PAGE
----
Project 914 3.6: Part 18

Project 914 3.6: Part 18 1
Project 914 3.6: Part 18 2
Project 914 3.6: Part 18 3
Project 914 3.6: Part 18 4
Project 914 3.6: Part 18 5

Once the car was done, I wanted to be sure it was properly insured. The cost to build it was significant, but the price to re­place or repair it would be staggering if a shop has to do all the custom work I did. While I found it im­possible to insure the car for what it would cost to build again, I eventually got to an agreed value I am comfortable with. It took numerous phone calls to the management at my insurance company, and I had to provide detailed cost sheets, receipts, and many photos.

I persuaded the company to insure the car for $75,000 under a classic car policy, an amount paid to me should a total loss or theft occur. I highly recommend insurance with an agreed value. Without it, you might get a check for “Blue Book value” in the event of theft or total loss. Were that to happen to me, I would not be able to build a replacement car. Luckily, the project was well-documented and I obtained a great policy for just $450 per year.

While far from being comfortable when surrounded by phone-toting commuters in busy California traffic, I was now fully insured and wanted to drive the car to Excel­lence headquarters so that Pete Stout could see what my blood, sweat, and tears (and money) had produced. I felt he had to flog the car a bit on some back roads he knew well to really appreciate it.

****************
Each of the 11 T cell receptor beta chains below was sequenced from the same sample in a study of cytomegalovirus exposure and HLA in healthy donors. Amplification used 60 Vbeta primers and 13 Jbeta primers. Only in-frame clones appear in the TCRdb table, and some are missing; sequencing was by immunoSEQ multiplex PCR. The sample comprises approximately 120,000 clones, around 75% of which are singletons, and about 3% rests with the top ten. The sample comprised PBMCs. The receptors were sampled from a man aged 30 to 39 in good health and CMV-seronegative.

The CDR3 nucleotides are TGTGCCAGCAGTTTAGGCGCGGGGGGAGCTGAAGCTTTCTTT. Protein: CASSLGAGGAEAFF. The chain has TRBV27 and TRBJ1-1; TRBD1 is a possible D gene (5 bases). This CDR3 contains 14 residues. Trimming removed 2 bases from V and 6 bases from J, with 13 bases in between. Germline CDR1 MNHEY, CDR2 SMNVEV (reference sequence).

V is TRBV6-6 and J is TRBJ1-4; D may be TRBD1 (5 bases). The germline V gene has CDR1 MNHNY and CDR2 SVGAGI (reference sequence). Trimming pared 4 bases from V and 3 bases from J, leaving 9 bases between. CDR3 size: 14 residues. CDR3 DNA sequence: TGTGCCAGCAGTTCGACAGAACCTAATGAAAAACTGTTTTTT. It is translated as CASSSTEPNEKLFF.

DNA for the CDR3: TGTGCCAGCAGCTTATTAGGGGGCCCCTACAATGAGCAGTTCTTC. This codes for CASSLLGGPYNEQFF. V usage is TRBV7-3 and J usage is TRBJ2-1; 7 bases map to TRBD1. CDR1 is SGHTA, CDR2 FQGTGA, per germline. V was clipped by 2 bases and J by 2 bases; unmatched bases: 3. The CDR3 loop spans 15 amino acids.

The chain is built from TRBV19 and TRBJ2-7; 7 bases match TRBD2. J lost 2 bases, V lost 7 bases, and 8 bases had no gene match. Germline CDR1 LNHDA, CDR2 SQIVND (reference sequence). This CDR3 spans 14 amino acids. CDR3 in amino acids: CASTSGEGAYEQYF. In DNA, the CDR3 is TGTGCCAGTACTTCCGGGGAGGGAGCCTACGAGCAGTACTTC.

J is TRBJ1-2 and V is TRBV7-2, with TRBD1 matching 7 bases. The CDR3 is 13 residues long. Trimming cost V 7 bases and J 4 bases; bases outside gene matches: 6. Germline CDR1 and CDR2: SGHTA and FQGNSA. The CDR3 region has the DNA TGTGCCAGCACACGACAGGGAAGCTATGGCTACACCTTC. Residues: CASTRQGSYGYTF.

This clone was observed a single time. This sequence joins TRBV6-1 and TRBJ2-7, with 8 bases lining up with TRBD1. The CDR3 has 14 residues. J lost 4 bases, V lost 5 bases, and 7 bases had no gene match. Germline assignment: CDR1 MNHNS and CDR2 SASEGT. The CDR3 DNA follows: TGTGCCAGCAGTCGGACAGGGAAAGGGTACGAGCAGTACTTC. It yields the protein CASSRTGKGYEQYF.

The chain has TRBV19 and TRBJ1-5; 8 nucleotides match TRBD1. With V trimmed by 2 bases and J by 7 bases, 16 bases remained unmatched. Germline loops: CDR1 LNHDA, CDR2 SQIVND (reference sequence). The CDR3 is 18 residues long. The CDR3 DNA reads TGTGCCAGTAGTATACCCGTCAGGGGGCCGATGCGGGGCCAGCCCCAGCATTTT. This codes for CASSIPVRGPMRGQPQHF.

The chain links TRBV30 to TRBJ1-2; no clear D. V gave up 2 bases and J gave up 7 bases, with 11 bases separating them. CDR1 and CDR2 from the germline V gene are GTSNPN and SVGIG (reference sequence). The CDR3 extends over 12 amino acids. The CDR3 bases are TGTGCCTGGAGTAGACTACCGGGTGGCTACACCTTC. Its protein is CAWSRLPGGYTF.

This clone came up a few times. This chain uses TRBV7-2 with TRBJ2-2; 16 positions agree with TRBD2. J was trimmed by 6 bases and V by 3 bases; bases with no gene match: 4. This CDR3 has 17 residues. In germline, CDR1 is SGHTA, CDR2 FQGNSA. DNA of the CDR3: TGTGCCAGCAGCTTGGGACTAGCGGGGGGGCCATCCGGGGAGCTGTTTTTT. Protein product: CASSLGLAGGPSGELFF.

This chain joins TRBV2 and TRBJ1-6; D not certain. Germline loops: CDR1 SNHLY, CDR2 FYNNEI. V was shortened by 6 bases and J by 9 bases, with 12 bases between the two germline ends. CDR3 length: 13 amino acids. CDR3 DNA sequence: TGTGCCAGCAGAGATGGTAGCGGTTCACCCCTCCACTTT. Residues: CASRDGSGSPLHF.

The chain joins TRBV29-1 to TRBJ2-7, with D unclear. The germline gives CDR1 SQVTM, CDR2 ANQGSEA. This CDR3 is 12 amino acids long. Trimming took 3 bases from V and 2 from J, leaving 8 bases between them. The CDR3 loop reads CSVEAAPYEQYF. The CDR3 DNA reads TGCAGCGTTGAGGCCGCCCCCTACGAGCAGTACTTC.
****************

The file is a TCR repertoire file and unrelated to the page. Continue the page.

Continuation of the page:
When I arrived, Stout circled the car. He seemed impressed with just about everything, but was particularly keen on the black paint, quietly uttering the words “it may be the best black I’ve seen.” Stout is highly detail-oriented, so if you make it through his critical inspection without too much abuse, you can be sure you’ve built something to be proud of.

After I handed him the key, we took off, heading for sinuous Marin County back roads. He was enjoying the drive but was reluctant to shift down to first gear at 40 mph, the car’s “sweet spot” due to its custom gearing. Of course, such a downshift would result in a blown motor in most street cars, but my re-geared 914 loves first all the way to 53 mph. Once Stout got over that mental block, the fun began.

Unfortunately, it ended quickly.

Fifteen minutes from Highway 101, the engine had a momentary hiccup. It came back to life, though, so I assumed some water was in the fuel. Then came my life’s most embarrassing moment: Project 914 3.6 died and, with my editor at the wheel, coasted to a stop. Silence. I wanted to crawl into the front trunk and hide! Instead, I teased Stout, saying he just doesn’t know how to drive such a great car.

Also from Issue 193

  • Hans Herrmann
  • GT2 RS vs. GT3 RS
  • To the track
  • Unpublished 904
  • Interview: Fred Schwab
  • A Tale of Two Outlaws
  • 1972 911 Heaven
  • The Dark Season?
  • Buyers Guide: 1974-89 911s
  • Tech Forum: Q & A
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